This wouldn't have been so bad, had the car not been surrounded by feet of snow ("plowed in"), and had I not approached it to find a parking ticket. I was parked on the wrong side of the road during a "Madison snow emergency" -- there's no signage for this stuff, you're just supposed to know. At least they didn't tow me. I thought. And then immediately changed my mind. If they had towed me, at least I wouldn't have to scrape my car off right now.
I started brushing. There are many reasons I've never considered running a marathon. One key reason is I don't have the mental fortitude to do the same thing over and over again without going absolutely insane. I brushed and brushed and brushed and brushed and brushed and brushed (etc.) and then looked at my car only to see I had hardly made a dent. So. Much. Snow.
I was certain I was going to spend the rest of my existence on this earth brushing snow off of my car. I took small solace in that fact that, at least I was right: I always knew a Wisconsin winter would be the end of me.
I sat in the car to warm up, then reemerged to continue brushing. (What else is there? I've heard some people some places might be doing different activities, but my existence was reduced to that of a incessant snow brusher.) It was then I slipped and fell, landing on a fluffy mountain of snow. Now I was coated in it, just like my poor car. If I were six, I would have laughed, but I'm 26, so I swore.
It was only after unearthing my reliable Civic that I realized how foolish I'd been: The brushing was the least of my concerns. I was never going to be able to get out of my parking spot.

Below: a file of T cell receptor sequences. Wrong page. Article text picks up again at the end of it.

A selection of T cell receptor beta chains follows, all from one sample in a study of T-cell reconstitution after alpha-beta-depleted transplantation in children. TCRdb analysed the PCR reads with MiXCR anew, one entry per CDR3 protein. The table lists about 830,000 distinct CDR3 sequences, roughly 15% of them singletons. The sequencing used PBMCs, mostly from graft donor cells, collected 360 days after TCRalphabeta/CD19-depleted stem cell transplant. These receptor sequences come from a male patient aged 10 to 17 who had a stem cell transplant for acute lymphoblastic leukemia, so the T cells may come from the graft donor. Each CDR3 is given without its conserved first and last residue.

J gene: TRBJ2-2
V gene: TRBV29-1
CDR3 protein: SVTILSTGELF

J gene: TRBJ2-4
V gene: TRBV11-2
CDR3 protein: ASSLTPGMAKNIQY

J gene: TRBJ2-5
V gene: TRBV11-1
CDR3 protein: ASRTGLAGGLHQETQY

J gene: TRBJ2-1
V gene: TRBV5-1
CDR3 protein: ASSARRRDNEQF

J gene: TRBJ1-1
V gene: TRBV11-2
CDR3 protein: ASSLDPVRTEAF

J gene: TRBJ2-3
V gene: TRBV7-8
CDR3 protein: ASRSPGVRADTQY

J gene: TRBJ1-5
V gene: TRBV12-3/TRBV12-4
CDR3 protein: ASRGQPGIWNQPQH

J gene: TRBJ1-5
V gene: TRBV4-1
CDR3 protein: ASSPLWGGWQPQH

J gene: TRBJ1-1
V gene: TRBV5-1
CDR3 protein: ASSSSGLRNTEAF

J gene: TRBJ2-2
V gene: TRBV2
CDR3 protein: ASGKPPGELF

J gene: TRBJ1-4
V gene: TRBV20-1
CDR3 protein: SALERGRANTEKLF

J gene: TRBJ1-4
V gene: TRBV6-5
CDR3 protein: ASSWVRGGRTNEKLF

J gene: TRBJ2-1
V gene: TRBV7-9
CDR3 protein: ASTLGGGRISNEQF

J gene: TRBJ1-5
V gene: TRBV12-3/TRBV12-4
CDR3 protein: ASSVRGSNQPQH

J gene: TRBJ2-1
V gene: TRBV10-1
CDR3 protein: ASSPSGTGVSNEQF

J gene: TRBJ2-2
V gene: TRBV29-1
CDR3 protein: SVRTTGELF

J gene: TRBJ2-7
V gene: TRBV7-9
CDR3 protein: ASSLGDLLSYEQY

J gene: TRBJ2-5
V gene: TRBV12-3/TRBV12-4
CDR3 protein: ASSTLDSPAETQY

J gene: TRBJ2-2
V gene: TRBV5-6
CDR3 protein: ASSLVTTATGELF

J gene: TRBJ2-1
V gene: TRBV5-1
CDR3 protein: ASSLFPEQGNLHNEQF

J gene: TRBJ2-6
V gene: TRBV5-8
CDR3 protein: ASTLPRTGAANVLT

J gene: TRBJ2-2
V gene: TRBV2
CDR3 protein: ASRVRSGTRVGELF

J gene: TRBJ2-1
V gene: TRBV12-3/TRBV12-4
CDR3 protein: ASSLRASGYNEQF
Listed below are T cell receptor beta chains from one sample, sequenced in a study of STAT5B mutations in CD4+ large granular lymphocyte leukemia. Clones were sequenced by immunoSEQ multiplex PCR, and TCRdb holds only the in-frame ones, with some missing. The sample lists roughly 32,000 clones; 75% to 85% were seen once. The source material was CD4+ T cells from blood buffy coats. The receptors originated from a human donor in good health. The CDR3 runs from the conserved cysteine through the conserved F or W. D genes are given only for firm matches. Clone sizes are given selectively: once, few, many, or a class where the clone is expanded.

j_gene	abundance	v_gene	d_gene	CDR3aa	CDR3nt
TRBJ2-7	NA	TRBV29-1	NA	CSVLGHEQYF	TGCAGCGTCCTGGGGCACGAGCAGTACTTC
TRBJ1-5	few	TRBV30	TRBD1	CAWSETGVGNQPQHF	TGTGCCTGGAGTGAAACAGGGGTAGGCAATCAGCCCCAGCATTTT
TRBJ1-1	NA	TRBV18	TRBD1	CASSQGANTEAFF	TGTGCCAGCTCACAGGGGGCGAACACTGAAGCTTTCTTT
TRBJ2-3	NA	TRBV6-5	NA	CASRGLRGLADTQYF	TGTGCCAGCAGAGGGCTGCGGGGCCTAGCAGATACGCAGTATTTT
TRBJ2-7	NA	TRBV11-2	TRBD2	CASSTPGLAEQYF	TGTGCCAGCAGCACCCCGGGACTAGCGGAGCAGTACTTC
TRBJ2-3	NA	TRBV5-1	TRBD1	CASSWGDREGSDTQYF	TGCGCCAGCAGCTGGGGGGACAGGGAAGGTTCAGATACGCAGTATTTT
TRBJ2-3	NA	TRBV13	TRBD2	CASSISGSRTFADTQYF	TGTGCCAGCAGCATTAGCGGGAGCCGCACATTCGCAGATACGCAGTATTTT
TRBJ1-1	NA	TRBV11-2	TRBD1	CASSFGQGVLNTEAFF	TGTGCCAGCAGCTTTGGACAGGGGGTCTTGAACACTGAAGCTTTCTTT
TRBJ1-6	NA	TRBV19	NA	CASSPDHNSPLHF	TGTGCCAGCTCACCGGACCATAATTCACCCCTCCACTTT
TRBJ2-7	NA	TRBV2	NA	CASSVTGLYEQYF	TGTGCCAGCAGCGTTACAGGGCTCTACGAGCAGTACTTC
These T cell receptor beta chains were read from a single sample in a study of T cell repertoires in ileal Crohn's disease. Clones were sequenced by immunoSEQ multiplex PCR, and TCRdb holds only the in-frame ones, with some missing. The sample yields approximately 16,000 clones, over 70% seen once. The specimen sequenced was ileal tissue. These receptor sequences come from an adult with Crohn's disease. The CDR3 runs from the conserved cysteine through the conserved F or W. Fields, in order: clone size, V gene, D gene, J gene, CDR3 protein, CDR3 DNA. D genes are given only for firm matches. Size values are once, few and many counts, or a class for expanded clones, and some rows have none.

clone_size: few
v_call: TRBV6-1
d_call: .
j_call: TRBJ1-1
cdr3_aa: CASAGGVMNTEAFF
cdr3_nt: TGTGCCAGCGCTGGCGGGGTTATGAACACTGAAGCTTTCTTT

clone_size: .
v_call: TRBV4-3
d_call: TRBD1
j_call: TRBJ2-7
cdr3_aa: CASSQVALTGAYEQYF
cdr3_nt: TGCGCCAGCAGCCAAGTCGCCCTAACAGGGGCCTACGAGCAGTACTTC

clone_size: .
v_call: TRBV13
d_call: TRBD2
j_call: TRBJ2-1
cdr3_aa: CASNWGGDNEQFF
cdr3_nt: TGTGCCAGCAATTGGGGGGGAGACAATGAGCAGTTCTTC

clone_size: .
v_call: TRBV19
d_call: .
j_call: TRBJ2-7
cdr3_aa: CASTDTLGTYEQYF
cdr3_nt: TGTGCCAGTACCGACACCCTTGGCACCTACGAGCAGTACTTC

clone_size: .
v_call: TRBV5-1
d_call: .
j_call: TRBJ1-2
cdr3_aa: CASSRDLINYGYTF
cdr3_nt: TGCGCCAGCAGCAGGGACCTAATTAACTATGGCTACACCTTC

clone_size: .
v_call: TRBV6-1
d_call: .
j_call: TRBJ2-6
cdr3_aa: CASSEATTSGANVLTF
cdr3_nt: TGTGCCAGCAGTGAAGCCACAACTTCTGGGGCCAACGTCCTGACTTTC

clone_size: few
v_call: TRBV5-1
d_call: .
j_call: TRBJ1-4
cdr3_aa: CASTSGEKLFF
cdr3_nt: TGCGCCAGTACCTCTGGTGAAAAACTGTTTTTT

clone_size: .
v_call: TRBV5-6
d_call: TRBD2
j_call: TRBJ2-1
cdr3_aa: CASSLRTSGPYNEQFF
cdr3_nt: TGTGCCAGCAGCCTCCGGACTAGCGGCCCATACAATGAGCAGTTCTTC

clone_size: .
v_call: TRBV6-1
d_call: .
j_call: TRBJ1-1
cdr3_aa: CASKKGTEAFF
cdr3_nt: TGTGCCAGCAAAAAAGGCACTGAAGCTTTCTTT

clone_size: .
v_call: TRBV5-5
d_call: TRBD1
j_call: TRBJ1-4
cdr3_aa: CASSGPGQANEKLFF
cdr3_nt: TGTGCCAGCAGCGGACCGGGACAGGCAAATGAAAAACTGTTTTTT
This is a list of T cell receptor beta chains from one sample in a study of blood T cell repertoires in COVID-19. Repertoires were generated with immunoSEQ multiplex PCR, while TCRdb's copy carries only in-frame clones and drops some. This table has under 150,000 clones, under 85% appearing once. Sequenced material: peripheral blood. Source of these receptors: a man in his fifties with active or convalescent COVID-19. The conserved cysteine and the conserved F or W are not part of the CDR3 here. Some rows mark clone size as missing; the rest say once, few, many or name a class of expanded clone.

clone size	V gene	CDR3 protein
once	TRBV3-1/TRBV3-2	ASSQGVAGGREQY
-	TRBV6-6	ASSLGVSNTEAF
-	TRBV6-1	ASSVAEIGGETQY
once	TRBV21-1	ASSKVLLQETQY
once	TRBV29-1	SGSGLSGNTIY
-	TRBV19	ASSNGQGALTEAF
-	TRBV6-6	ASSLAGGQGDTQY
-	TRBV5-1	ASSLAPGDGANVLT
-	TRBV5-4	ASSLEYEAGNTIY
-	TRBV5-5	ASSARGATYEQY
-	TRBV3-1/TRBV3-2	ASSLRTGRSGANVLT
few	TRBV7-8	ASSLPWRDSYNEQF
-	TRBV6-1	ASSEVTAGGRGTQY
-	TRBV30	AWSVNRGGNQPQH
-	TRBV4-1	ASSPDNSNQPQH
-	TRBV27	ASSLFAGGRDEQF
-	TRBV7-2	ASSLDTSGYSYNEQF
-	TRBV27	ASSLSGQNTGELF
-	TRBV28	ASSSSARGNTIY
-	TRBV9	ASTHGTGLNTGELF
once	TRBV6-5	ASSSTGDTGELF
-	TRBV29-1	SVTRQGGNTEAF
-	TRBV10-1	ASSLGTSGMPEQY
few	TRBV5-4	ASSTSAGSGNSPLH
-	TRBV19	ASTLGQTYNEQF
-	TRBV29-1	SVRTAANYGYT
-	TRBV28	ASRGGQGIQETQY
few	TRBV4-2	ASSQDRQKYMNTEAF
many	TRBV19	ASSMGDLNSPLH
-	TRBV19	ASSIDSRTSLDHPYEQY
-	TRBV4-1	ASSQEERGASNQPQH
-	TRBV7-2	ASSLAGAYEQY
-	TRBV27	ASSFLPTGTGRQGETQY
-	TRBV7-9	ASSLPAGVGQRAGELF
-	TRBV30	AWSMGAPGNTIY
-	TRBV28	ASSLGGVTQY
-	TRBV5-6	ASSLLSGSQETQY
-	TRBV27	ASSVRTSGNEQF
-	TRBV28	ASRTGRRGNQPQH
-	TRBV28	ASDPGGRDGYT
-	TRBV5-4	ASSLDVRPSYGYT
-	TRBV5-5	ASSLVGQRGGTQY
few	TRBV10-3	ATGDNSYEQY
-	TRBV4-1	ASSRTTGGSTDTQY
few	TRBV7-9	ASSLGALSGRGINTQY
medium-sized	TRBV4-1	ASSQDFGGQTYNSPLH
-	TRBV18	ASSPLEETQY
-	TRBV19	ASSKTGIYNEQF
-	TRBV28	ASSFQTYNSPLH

Maybe I'll be able to just drive out. I thought like a moron.
I revved up my engine and drove back and forth and back and forth, my car making terrible noises, tires spinning furiously, moving no where. I would never make it out.
I saw a man who I would probably call a hipster walk by holding a tennis racket, which made absolutely no sense. I kept spinning my tires, futilely. Jealous of anyone walking. Why do cars even exist? They're no match for mother nature.
Suddenly, the hipster man was at my window, "Can I help?" he asked.
"I think I'm screwed," I responded, "I don't have a shovel."
"I have a tennis racket!" he answered, and started scooping and moving snow like a professional, as if his racket were designed for this very purpose.
I sat there, stunned. Why was this man helping me?
Then he pushed my car while I accelerated, and it made some progress, though was still not entirely un-stuck. Another woman clad in business clothes came to help push. Then a third person. I was overwhelmed with gratitude. Why did these people care about me and my car? But care they did. They pushed and dug and pushed, and within no time, I was on my way!
"Yay!" one of the pushing woman exclaimed as I emerged from my terrible plowed in spot onto the road.
"Thank you so much!" I shouted to the three helpers as I drove away.
But I'll never be able to fully thank them, the three generous people who decided to take time out of their busy mornings to help a desperate girl, with no chance of getting repaid. I don't even know their names. But I do know, at least today, that the kindness of the Wisconsin people outshone the fury of Wisconsin's weather.